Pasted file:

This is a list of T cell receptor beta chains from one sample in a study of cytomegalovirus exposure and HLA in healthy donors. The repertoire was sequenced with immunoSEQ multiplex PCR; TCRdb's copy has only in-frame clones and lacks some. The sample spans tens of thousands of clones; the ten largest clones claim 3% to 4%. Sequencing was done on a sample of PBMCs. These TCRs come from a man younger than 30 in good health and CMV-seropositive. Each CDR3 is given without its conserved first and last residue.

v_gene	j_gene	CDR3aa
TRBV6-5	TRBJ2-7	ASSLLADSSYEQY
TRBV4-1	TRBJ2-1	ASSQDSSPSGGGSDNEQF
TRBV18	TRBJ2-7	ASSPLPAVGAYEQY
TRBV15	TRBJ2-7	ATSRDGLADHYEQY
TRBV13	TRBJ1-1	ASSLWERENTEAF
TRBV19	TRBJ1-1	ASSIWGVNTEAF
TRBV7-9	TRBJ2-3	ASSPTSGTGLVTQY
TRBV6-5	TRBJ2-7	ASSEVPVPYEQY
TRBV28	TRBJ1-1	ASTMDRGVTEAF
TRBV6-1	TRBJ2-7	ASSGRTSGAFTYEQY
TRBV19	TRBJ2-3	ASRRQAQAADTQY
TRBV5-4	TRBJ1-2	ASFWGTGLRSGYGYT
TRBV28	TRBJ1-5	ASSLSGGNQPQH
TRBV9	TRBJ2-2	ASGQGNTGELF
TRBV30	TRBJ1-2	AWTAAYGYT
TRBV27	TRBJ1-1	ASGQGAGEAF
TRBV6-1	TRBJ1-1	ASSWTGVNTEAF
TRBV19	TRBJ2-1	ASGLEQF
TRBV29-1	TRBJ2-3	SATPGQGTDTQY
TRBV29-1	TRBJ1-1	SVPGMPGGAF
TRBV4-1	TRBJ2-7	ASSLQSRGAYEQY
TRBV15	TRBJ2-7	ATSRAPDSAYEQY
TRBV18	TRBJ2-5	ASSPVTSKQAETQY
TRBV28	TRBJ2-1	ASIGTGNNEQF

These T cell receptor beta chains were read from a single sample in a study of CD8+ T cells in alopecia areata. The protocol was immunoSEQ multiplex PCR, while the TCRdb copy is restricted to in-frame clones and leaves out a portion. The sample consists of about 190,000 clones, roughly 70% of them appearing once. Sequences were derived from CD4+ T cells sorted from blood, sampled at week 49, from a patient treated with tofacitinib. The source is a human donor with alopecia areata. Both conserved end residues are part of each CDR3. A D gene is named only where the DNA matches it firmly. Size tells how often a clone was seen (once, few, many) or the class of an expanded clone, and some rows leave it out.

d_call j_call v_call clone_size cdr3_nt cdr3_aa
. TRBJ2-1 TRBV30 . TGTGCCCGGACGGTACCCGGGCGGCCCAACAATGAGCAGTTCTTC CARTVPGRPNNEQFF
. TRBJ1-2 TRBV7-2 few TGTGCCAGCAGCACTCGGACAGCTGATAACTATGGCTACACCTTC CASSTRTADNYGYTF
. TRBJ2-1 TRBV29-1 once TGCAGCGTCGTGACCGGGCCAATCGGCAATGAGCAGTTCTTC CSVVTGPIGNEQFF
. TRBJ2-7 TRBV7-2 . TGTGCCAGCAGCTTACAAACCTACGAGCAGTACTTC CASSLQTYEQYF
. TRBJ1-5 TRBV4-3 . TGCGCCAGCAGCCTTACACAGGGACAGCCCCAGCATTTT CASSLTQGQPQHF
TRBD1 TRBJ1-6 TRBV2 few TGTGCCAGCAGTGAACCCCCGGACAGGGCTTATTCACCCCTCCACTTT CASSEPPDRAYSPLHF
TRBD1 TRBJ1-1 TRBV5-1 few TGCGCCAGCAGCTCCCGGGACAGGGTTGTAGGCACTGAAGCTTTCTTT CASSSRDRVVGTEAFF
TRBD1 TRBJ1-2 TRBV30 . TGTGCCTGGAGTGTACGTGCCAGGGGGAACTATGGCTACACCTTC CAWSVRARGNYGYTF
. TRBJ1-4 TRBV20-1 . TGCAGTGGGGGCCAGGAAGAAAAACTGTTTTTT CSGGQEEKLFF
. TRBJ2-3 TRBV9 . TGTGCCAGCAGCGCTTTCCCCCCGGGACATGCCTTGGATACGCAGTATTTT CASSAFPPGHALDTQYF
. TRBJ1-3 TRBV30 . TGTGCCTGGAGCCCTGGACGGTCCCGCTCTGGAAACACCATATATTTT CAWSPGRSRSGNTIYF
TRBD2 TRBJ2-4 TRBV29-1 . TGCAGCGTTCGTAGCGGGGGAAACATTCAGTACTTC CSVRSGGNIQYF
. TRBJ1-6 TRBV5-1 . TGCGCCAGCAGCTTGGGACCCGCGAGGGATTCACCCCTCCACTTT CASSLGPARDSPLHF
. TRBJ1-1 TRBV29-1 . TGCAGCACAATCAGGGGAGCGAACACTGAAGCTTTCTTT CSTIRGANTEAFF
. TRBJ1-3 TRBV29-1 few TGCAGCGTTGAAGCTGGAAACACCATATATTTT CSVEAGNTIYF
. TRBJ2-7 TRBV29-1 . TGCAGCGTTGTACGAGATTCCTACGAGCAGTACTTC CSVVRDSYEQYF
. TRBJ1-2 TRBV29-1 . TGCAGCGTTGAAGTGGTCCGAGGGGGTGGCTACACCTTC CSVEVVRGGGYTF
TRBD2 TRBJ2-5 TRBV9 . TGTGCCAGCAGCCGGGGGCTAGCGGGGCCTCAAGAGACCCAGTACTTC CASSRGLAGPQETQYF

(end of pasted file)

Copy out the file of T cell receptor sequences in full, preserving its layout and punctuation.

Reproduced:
This is a list of T cell receptor beta chains from one sample in a study of cytomegalovirus exposure and HLA in healthy donors. The repertoire was sequenced with immunoSEQ multiplex PCR; TCRdb's copy has only in-frame clones and lacks some. The sample spans tens of thousands of clones; the ten largest clones claim 3% to 4%. Sequencing was done on a sample of PBMCs. These TCRs come from a man younger than 30 in good health and CMV-seropositive. Each CDR3 is given without its conserved first and last residue.

v_gene	j_gene	CDR3aa
TRBV6-5	TRBJ2-7	ASSLLADSSYEQY
TRBV4-1	TRBJ2-1	ASSQDSSPSGGGSDNEQF
TRBV18	TRBJ2-7	ASSPLPAVGAYEQY
TRBV15	TRBJ2-7	ATSRDGLADHYEQY
TRBV13	TRBJ1-1	ASSLWERENTEAF
TRBV19	TRBJ1-1	ASSIWGVNTEAF
TRBV7-9	TRBJ2-3	ASSPTSGTGLVTQY
TRBV6-5	TRBJ2-7	ASSEVPVPYEQY
TRBV28	TRBJ1-1	ASTMDRGVTEAF
TRBV6-1	TRBJ2-7	ASSGRTSGAFTYEQY
TRBV19	TRBJ2-3	ASRRQAQAADTQY
TRBV5-4	TRBJ1-2	ASFWGTGLRSGYGYT
TRBV28	TRBJ1-5	ASSLSGGNQPQH
TRBV9	TRBJ2-2	ASGQGNTGELF
TRBV30	TRBJ1-2	AWTAAYGYT
TRBV27	TRBJ1-1	ASGQGAGEAF
TRBV6-1	TRBJ1-1	ASSWTGVNTEAF
TRBV19	TRBJ2-1	ASGLEQF
TRBV29-1	TRBJ2-3	SATPGQGTDTQY
TRBV29-1	TRBJ1-1	SVPGMPGGAF
TRBV4-1	TRBJ2-7	ASSLQSRGAYEQY
TRBV15	TRBJ2-7	ATSRAPDSAYEQY
TRBV18	TRBJ2-5	ASSPVTSKQAETQY
TRBV28	TRBJ2-1	ASIGTGNNEQF

These T cell receptor beta chains were read from a single sample in a study of CD8+ T cells in alopecia areata. The protocol was immunoSEQ multiplex PCR, while the TCRdb copy is restricted to in-frame clones and leaves out a portion. The sample consists of about 190,000 clones, roughly 70% of them appearing once. Sequences were derived from CD4+ T cells sorted from blood, sampled at week 49, from a patient treated with tofacitinib. The source is a human donor with alopecia areata. Both conserved end residues are part of each CDR3. A D gene is named only where the DNA matches it firmly. Size tells how often a clone was seen (once, few, many) or the class of an expanded clone, and some rows leave it out.

d_call j_call v_call clone_size cdr3_nt cdr3_aa
. TRBJ2-1 TRBV30 . TGTGCCCGGACGGTACCCGGGCGGCCCAACAATGAGCAGTTCTTC CARTVPGRPNNEQFF
. TRBJ1-2 TRBV7-2 few TGTGCCAGCAGCACTCGGACAGCTGATAACTATGGCTACACCTTC CASSTRTADNYGYTF
. TRBJ2-1 TRBV29-1 once TGCAGCGTCGTGACCGGGCCAATCGGCAATGAGCAGTTCTTC CSVVTGPIGNEQFF
. TRBJ2-7 TRBV7-2 . TGTGCCAGCAGCTTACAAACCTACGAGCAGTACTTC CASSLQTYEQYF
. TRBJ1-5 TRBV4-3 . TGCGCCAGCAGCCTTACACAGGGACAGCCCCAGCATTTT CASSLTQGQPQHF
TRBD1 TRBJ1-6 TRBV2 few TGTGCCAGCAGTGAACCCCCGGACAGGGCTTATTCACCCCTCCACTTT CASSEPPDRAYSPLHF
TRBD1 TRBJ1-1 TRBV5-1 few TGCGCCAGCAGCTCCCGGGACAGGGTTGTAGGCACTGAAGCTTTCTTT CASSSRDRVVGTEAFF
TRBD1 TRBJ1-2 TRBV30 . TGTGCCTGGAGTGTACGTGCCAGGGGGAACTATGGCTACACCTTC CAWSVRARGNYGYTF
. TRBJ1-4 TRBV20-1 . TGCAGTGGGGGCCAGGAAGAAAAACTGTTTTTT CSGGQEEKLFF
. TRBJ2-3 TRBV9 . TGTGCCAGCAGCGCTTTCCCCCCGGGACATGCCTTGGATACGCAGTATTTT CASSAFPPGHALDTQYF
. TRBJ1-3 TRBV30 . TGTGCCTGGAGCCCTGGACGGTCCCGCTCTGGAAACACCATATATTTT CAWSPGRSRSGNTIYF
TRBD2 TRBJ2-4 TRBV29-1 . TGCAGCGTTCGTAGCGGGGGAAACATTCAGTACTTC CSVRSGGNIQYF
. TRBJ1-6 TRBV5-1 . TGCGCCAGCAGCTTGGGACCCGCGAGGGATTCACCCCTCCACTTT CASSLGPARDSPLHF
. TRBJ1-1 TRBV29-1 . TGCAGCACAATCAGGGGAGCGAACACTGAAGCTTTCTTT CSTIRGANTEAFF
. TRBJ1-3 TRBV29-1 few TGCAGCGTTGAAGCTGGAAACACCATATATTTT CSVEAGNTIYF
. TRBJ2-7 TRBV29-1 . TGCAGCGTTGTACGAGATTCCTACGAGCAGTACTTC CSVVRDSYEQYF
. TRBJ1-2 TRBV29-1 . TGCAGCGTTGAAGTGGTCCGAGGGGGTGGCTACACCTTC CSVEVVRGGGYTF
TRBD2 TRBJ2-5 TRBV9 . TGTGCCAGCAGCCGGGGGCTAGCGGGGCCTCAAGAGACCCAGTACTTC CASSRGLAGPQETQYF